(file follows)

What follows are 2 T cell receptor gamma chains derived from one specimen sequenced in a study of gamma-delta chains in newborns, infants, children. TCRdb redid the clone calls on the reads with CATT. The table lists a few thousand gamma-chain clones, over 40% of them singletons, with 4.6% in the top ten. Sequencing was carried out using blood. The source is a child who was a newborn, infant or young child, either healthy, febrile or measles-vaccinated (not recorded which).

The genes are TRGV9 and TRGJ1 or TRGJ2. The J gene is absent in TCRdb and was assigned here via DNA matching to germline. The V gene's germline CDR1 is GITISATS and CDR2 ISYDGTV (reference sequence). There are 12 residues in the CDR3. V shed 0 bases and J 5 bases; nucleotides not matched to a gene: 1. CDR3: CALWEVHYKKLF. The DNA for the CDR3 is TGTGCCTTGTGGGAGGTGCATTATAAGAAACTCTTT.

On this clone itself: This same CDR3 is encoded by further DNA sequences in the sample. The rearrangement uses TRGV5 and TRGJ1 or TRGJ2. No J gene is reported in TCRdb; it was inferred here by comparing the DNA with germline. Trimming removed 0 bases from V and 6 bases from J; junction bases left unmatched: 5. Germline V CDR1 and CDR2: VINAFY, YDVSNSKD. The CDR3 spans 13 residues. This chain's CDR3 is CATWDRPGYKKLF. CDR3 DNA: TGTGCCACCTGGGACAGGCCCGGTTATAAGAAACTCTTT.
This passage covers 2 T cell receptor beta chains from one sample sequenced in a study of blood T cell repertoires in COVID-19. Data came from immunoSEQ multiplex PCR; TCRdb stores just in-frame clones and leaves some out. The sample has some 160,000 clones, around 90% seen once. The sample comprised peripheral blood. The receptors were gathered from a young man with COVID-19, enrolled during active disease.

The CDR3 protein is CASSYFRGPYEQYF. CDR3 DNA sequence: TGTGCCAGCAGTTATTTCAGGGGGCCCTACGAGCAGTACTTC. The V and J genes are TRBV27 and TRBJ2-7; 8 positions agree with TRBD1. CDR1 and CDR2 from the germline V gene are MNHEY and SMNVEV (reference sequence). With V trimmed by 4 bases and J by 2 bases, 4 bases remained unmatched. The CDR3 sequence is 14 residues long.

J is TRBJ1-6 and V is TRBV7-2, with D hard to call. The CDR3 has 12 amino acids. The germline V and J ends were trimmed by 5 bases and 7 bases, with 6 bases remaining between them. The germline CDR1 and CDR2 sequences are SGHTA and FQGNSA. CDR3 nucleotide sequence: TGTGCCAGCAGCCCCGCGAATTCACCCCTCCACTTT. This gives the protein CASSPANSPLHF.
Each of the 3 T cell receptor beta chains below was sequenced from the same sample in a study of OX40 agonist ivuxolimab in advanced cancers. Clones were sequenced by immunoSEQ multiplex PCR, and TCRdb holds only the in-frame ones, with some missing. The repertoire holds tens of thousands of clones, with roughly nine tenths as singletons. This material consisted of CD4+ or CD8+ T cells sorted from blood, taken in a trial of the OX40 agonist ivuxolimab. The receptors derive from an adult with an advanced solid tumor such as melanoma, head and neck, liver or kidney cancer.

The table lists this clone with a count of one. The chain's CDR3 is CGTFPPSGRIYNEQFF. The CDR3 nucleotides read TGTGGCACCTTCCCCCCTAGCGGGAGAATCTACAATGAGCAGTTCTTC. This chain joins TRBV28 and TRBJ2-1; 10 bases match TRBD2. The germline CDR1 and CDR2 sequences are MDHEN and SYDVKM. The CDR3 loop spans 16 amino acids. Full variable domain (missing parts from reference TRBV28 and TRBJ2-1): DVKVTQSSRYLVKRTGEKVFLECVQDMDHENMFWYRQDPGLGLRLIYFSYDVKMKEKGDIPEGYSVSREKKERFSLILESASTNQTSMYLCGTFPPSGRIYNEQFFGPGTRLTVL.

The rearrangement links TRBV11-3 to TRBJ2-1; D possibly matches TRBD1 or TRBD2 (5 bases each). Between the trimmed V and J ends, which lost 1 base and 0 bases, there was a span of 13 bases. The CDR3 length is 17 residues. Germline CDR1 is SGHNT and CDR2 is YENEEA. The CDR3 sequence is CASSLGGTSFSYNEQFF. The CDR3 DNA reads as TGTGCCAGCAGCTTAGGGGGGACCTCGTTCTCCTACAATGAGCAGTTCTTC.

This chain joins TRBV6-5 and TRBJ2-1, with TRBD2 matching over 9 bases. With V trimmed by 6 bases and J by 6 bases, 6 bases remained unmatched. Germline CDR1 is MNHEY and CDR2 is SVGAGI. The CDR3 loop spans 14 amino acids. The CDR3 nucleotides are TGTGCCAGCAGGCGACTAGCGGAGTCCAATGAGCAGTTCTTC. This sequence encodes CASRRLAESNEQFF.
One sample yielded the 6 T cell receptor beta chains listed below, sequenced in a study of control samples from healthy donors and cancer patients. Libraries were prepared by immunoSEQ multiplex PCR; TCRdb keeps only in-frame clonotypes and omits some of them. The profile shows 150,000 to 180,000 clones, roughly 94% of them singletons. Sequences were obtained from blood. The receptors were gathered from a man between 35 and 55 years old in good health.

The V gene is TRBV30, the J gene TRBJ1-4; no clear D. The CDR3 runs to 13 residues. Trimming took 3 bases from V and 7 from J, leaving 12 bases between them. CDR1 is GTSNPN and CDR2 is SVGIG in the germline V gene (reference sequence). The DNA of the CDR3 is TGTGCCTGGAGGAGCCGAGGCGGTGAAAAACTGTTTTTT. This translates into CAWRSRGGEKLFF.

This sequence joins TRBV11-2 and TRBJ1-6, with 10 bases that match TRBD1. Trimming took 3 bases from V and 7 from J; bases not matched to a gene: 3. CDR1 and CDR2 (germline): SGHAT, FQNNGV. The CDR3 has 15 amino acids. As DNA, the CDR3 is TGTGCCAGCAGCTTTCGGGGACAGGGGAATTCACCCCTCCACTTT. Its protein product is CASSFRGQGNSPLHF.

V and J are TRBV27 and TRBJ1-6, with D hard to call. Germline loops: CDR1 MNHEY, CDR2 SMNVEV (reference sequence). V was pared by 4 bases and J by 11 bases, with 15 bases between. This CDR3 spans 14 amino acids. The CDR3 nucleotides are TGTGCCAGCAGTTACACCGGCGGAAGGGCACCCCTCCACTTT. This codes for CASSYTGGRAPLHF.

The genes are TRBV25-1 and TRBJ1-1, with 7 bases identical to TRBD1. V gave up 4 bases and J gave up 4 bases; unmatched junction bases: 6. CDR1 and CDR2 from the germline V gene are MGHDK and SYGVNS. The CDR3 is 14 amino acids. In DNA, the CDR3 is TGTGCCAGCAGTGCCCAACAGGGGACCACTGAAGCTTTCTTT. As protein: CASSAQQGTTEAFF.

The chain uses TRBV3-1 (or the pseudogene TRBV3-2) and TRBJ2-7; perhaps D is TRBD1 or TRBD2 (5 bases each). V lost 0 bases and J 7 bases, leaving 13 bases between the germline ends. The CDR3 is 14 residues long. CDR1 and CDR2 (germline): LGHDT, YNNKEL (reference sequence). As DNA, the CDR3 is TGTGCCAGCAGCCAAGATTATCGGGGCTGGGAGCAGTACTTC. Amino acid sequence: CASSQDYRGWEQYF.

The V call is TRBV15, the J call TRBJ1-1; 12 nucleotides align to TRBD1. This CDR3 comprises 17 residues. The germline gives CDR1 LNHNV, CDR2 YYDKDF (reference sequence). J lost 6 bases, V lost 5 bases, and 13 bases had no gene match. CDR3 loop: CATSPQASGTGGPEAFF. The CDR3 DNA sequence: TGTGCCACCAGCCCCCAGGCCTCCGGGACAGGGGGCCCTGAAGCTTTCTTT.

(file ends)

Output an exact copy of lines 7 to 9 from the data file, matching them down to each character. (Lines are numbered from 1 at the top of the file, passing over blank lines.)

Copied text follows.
Each of the 3 T cell receptor beta chains below was sequenced from the same sample in a study of OX40 agonist ivuxolimab in advanced cancers. Clones were sequenced by immunoSEQ multiplex PCR, and TCRdb holds only the in-frame ones, with some missing. The repertoire holds tens of thousands of clones, with roughly nine tenths as singletons. This material consisted of CD4+ or CD8+ T cells sorted from blood, taken in a trial of the OX40 agonist ivuxolimab. The receptors derive from an adult with an advanced solid tumor such as melanoma, head and neck, liver or kidney cancer.

The table lists this clone with a count of one. The chain's CDR3 is CGTFPPSGRIYNEQFF. The CDR3 nucleotides read TGTGGCACCTTCCCCCCTAGCGGGAGAATCTACAATGAGCAGTTCTTC. This chain joins TRBV28 and TRBJ2-1; 10 bases match TRBD2. The germline CDR1 and CDR2 sequences are MDHEN and SYDVKM. The CDR3 loop spans 16 amino acids. Full variable domain (missing parts from reference TRBV28 and TRBJ2-1): DVKVTQSSRYLVKRTGEKVFLECVQDMDHENMFWYRQDPGLGLRLIYFSYDVKMKEKGDIPEGYSVSREKKERFSLILESASTNQTSMYLCGTFPPSGRIYNEQFFGPGTRLTVL.

The rearrangement links TRBV11-3 to TRBJ2-1; D possibly matches TRBD1 or TRBD2 (5 bases each). Between the trimmed V and J ends, which lost 1 base and 0 bases, there was a span of 13 bases. The CDR3 length is 17 residues. Germline CDR1 is SGHNT and CDR2 is YENEEA. The CDR3 sequence is CASSLGGTSFSYNEQFF. The CDR3 DNA reads as TGTGCCAGCAGCTTAGGGGGGACCTCGTTCTCCTACAATGAGCAGTTCTTC.